Strategies to solve the doctors’ dilemma
The medical team under Winfried Häuser recommends the following strategies to reduce the dilemma:
- Focus on tolerance in the explanatory discussion: information on the frequency of possible side effects can be formulated positively (“Most patients tolerate the actions very well”) or negatively (“5% of patients report […] side effects”). A study of educational strategies for influenza vaccination shows that those vaccinated show fewer side effects after vaccination when the number of persons who tolerate the vaccination well are mentioned in the informed consent discussion than those people to whom the numbers of persons with adverse reactions to vaccination are reported.
- With the “allowed silence” approach, the patient is asked before prescribing the medication whether he or she agrees to not acquire any information about mild and/or transient side effects. With serious and/or irreversible side effects, the patient must be informed.
- Patient education: a systematic review (4 studies, 400 patients) showed that the training of patients with chronic pain via a pharmacist – for example in the form of general information about medicated and non-medicated pain management – reduced the number of adverse effects of drugs from 4.6 to 1.6.
- Communication training using actor-patients or role playing in medical studies provides the ability to use the power of words of the doctor in a targeted and specifically helpful way for the patient. “The ability to give positive suggestions and to avoid negative ones should be increasingly considered in nursing education”, recommends Häuser.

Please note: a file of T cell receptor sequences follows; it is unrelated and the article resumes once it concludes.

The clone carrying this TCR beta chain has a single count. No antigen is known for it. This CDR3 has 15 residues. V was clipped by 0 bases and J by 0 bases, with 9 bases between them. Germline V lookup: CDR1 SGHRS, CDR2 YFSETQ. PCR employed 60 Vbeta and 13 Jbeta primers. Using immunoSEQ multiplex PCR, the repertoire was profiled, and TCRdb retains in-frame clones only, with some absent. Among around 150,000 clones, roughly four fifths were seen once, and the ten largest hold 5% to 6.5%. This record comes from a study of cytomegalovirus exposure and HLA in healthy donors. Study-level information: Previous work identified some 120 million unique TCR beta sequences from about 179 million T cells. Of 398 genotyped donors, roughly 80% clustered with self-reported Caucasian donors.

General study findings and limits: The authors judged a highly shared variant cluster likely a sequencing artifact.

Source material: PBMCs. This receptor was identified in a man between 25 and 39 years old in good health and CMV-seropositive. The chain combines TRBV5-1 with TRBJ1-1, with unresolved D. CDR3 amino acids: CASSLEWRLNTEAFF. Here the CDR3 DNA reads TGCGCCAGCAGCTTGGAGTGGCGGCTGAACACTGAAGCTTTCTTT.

Nocebo Effect with medications
The Nocebo Effect in relation to side effects of medicines may be especially widespread, scientists suspect. If a patient is informed about the potential side effects upon administration of an agent, a certain number of subjects develop these same symptoms even if the preparation received is a sugar preparation without any of the agent. The cost of these Nocebo Effects with drugs in Germany alone, according to experts’ estimates, amounts to two to three billion dollars a year.
Unintended negative suggestions in clinical practice
Examples on the topic: “What doctors should rather not say” collected by Häuser among colleagues at a medical conference:
- Triggering of uncertainty:
“Maybe this medication will help.”
“Let’s try out this remedy now.”
“Try to take your medicine regularly”.
- Specialist jargon:
“We will wire you up now”. (connecting to the monitor)
“Then we cut you into many thin slices”. (Magnetic Resonance Imaging)
“We are now attaching you to the artificial nose [literal German translation for ventilatory support using face mask]”.
“We were looking for metastasis – the results were negative”.
- Ambiguous words:
“Then we’ll finish you off)”. (Preparation for surgery)
“Now we’ll put you to sleep, soon everything will be all over”. (Induction)
“I’ll quickly get a little more from the chemical cabinet/ anesthetic safe [German: Giftschrank, literally meaning “poison chest”], then we can begin”.
- Negative suggestions:
“You are a patient at risk”.
“It always hurts like hell”.
“You should not lift anything heavy any more. Don’t, so that you won’t end up paralysed as well”.
“Your spinal canal is sharply restricted. The spinal cord is being squeezed”.
- Focusing of attention:
“Are you unwell?” (PACU)
“Let us know if you have pain.” (PACU)
- Ineffectiveness of denials and diminishment:
“You need have no fear”.
“It’s bleeding a little bit now”.